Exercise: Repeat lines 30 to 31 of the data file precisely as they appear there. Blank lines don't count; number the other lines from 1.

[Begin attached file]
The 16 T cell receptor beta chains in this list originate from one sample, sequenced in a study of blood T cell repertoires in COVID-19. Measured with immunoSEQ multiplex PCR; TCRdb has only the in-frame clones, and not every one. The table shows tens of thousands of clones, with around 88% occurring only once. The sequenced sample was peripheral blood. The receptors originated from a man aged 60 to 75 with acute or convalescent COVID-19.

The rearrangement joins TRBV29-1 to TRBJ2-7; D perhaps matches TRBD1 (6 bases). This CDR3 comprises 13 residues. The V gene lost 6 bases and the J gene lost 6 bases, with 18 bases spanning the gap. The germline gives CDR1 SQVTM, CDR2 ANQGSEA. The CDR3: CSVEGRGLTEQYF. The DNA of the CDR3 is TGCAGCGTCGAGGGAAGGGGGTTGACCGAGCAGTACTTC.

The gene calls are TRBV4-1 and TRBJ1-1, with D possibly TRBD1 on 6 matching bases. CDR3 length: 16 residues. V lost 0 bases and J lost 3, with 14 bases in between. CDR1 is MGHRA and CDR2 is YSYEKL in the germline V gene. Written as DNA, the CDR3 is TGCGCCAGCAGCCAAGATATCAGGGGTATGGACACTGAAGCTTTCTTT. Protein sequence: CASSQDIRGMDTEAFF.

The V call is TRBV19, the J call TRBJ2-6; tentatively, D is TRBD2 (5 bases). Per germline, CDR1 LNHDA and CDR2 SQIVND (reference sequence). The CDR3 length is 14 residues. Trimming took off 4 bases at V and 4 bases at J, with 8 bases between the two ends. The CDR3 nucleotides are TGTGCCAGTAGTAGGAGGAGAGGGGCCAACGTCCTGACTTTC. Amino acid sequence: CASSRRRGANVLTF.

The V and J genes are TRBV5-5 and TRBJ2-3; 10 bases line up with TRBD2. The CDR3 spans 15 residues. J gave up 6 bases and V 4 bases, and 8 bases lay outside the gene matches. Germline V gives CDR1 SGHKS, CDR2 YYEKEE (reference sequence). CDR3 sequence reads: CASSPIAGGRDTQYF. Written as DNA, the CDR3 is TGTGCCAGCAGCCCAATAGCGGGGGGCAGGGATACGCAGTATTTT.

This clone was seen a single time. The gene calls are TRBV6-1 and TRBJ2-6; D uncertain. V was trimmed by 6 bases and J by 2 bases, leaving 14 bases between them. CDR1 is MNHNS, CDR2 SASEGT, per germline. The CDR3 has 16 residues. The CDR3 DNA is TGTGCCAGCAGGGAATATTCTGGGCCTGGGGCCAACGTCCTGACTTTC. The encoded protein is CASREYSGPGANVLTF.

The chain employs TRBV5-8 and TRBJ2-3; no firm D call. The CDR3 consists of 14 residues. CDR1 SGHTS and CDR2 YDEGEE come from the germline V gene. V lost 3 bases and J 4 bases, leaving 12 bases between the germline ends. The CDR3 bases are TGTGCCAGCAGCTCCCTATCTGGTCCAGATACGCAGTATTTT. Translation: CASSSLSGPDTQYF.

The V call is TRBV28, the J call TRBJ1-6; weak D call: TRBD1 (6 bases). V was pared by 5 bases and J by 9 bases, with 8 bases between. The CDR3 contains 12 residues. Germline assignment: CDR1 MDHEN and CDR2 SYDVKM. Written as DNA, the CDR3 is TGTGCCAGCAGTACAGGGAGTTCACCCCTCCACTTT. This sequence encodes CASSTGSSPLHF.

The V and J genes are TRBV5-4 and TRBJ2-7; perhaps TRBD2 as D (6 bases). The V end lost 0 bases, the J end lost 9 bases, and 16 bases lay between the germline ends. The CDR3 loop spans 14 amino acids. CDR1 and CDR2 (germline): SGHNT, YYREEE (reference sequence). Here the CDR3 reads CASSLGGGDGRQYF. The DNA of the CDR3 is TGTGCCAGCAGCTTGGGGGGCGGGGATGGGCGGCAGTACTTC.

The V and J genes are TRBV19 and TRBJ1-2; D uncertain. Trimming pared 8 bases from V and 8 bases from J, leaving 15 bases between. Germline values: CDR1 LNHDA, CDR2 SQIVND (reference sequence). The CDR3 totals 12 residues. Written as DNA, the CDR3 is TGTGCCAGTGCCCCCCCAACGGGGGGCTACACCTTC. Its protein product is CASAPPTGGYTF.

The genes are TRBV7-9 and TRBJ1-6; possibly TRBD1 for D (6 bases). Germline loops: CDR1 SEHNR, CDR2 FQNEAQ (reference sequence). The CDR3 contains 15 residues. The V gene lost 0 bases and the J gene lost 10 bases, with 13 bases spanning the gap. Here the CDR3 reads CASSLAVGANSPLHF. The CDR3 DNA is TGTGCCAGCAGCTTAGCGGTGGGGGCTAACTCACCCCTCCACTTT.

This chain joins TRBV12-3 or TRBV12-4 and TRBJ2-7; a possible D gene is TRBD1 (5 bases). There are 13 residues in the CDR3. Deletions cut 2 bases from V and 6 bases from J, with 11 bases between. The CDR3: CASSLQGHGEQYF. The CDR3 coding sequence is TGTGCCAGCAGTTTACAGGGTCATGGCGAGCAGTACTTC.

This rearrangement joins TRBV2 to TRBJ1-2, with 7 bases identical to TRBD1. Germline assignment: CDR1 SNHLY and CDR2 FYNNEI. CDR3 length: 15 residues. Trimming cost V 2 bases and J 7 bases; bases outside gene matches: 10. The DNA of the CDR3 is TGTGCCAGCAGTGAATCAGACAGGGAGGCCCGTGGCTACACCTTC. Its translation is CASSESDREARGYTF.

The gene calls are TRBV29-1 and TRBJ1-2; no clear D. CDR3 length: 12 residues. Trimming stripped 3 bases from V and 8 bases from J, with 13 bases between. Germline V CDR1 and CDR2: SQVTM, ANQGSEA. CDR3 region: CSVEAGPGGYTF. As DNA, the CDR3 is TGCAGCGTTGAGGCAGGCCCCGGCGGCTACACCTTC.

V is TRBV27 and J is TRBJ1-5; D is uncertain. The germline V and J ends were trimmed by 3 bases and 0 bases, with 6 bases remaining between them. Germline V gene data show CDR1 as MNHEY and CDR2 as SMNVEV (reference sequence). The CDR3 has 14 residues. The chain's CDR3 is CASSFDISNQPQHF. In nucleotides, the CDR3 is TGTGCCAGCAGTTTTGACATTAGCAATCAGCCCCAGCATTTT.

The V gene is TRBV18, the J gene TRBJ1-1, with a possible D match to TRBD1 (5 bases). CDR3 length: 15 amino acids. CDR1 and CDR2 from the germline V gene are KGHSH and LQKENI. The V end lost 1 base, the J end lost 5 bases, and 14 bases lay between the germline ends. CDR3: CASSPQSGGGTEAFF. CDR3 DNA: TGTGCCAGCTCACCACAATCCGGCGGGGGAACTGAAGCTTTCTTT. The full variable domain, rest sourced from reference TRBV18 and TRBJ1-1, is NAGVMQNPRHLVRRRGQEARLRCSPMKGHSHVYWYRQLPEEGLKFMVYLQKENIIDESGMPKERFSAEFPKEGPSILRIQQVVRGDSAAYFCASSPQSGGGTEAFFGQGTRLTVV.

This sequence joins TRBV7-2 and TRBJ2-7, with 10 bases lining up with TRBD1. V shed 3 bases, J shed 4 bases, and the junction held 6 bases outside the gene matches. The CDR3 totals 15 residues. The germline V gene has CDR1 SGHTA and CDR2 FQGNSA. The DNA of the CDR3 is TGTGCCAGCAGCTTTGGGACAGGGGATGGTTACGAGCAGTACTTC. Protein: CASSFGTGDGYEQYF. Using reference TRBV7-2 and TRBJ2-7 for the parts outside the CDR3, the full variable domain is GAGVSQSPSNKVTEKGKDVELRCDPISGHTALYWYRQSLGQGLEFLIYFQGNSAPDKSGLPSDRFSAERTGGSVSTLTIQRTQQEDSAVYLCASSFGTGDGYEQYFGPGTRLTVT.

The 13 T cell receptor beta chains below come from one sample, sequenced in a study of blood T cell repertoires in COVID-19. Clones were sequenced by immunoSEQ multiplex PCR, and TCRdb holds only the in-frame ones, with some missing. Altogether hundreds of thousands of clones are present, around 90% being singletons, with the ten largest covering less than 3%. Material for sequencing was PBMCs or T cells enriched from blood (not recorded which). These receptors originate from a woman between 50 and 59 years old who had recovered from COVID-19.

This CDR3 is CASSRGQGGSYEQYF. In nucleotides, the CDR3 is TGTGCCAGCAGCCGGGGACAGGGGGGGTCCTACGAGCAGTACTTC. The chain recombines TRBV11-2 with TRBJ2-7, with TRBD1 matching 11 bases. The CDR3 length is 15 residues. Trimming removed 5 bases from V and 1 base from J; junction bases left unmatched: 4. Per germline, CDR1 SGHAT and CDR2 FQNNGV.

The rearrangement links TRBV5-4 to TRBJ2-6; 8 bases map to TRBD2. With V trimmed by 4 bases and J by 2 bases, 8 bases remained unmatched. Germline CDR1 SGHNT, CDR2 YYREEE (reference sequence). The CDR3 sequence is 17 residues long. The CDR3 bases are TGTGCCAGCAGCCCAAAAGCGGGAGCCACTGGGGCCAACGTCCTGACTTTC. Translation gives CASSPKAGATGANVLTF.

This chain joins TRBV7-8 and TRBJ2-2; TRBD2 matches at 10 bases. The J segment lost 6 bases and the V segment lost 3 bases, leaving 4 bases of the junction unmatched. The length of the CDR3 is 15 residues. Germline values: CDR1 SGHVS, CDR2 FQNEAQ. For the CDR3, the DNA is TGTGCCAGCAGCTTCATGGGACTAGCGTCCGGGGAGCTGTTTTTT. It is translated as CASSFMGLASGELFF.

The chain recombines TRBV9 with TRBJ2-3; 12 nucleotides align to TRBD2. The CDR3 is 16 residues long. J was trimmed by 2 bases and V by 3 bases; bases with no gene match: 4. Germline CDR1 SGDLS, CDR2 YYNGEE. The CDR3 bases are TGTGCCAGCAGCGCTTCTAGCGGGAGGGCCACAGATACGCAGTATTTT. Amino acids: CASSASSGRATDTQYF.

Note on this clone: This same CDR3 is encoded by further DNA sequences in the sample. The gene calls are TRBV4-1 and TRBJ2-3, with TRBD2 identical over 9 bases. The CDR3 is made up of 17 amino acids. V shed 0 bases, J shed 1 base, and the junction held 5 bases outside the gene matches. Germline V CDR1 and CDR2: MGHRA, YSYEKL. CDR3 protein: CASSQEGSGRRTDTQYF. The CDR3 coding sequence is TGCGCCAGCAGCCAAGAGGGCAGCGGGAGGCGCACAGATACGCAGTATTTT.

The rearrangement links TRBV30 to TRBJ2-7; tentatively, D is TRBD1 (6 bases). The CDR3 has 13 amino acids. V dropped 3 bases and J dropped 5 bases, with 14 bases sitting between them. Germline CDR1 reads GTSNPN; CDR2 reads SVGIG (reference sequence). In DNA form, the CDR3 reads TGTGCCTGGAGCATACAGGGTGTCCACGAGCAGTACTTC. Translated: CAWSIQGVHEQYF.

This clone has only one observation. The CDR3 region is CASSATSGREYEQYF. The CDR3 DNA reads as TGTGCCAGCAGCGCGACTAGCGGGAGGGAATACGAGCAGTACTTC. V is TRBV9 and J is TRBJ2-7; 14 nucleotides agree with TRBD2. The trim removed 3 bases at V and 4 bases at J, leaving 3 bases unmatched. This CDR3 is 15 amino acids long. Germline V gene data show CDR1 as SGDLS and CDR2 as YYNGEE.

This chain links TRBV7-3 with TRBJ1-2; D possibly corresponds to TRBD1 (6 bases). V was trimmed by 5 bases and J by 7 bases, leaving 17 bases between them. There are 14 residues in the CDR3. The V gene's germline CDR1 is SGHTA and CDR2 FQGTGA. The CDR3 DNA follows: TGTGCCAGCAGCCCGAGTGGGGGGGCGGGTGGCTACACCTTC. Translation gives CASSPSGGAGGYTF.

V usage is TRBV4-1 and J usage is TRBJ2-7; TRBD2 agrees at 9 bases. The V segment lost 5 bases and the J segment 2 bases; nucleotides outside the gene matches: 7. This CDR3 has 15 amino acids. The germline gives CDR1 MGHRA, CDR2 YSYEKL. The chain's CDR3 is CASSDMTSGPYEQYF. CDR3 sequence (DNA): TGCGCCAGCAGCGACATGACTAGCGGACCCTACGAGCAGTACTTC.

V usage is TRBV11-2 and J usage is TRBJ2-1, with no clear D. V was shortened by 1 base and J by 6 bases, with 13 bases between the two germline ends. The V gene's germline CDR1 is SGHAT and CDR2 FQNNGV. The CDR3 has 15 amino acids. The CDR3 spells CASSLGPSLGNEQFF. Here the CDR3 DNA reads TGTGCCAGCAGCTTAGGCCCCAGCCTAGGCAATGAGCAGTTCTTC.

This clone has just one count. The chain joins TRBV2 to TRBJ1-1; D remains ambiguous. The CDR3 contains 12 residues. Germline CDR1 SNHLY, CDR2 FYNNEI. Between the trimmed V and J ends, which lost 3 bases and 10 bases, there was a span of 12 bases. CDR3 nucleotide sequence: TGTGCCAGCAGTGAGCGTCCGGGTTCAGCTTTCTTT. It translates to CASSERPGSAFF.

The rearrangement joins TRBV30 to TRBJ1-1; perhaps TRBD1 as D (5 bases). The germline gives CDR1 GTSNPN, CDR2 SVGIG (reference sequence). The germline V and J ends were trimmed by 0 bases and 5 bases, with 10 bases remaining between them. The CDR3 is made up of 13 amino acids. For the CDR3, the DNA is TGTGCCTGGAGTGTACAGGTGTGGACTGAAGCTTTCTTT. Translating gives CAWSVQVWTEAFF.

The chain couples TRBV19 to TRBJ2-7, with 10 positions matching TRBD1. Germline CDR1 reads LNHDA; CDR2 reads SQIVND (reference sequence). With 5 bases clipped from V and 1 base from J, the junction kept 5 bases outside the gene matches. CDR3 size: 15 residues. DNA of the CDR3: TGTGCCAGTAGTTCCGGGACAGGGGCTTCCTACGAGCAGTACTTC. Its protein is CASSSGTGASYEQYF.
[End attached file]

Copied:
The rearrangement joins TRBV30 to TRBJ1-1; perhaps TRBD1 as D (5 bases). The germline gives CDR1 GTSNPN, CDR2 SVGIG (reference sequence). The germline V and J ends were trimmed by 0 bases and 5 bases, with 10 bases remaining between them. The CDR3 is made up of 13 amino acids. For the CDR3, the DNA is TGTGCCTGGAGTGTACAGGTGTGGACTGAAGCTTTCTTT. Translating gives CAWSVQVWTEAFF.

The chain couples TRBV19 to TRBJ2-7, with 10 positions matching TRBD1. Germline CDR1 reads LNHDA; CDR2 reads SQIVND (reference sequence). With 5 bases clipped from V and 1 base from J, the junction kept 5 bases outside the gene matches. CDR3 size: 15 residues. DNA of the CDR3: TGTGCCAGTAGTTCCGGGACAGGGGCTTCCTACGAGCAGTACTTC. Its protein is CASSSGTGASYEQYF.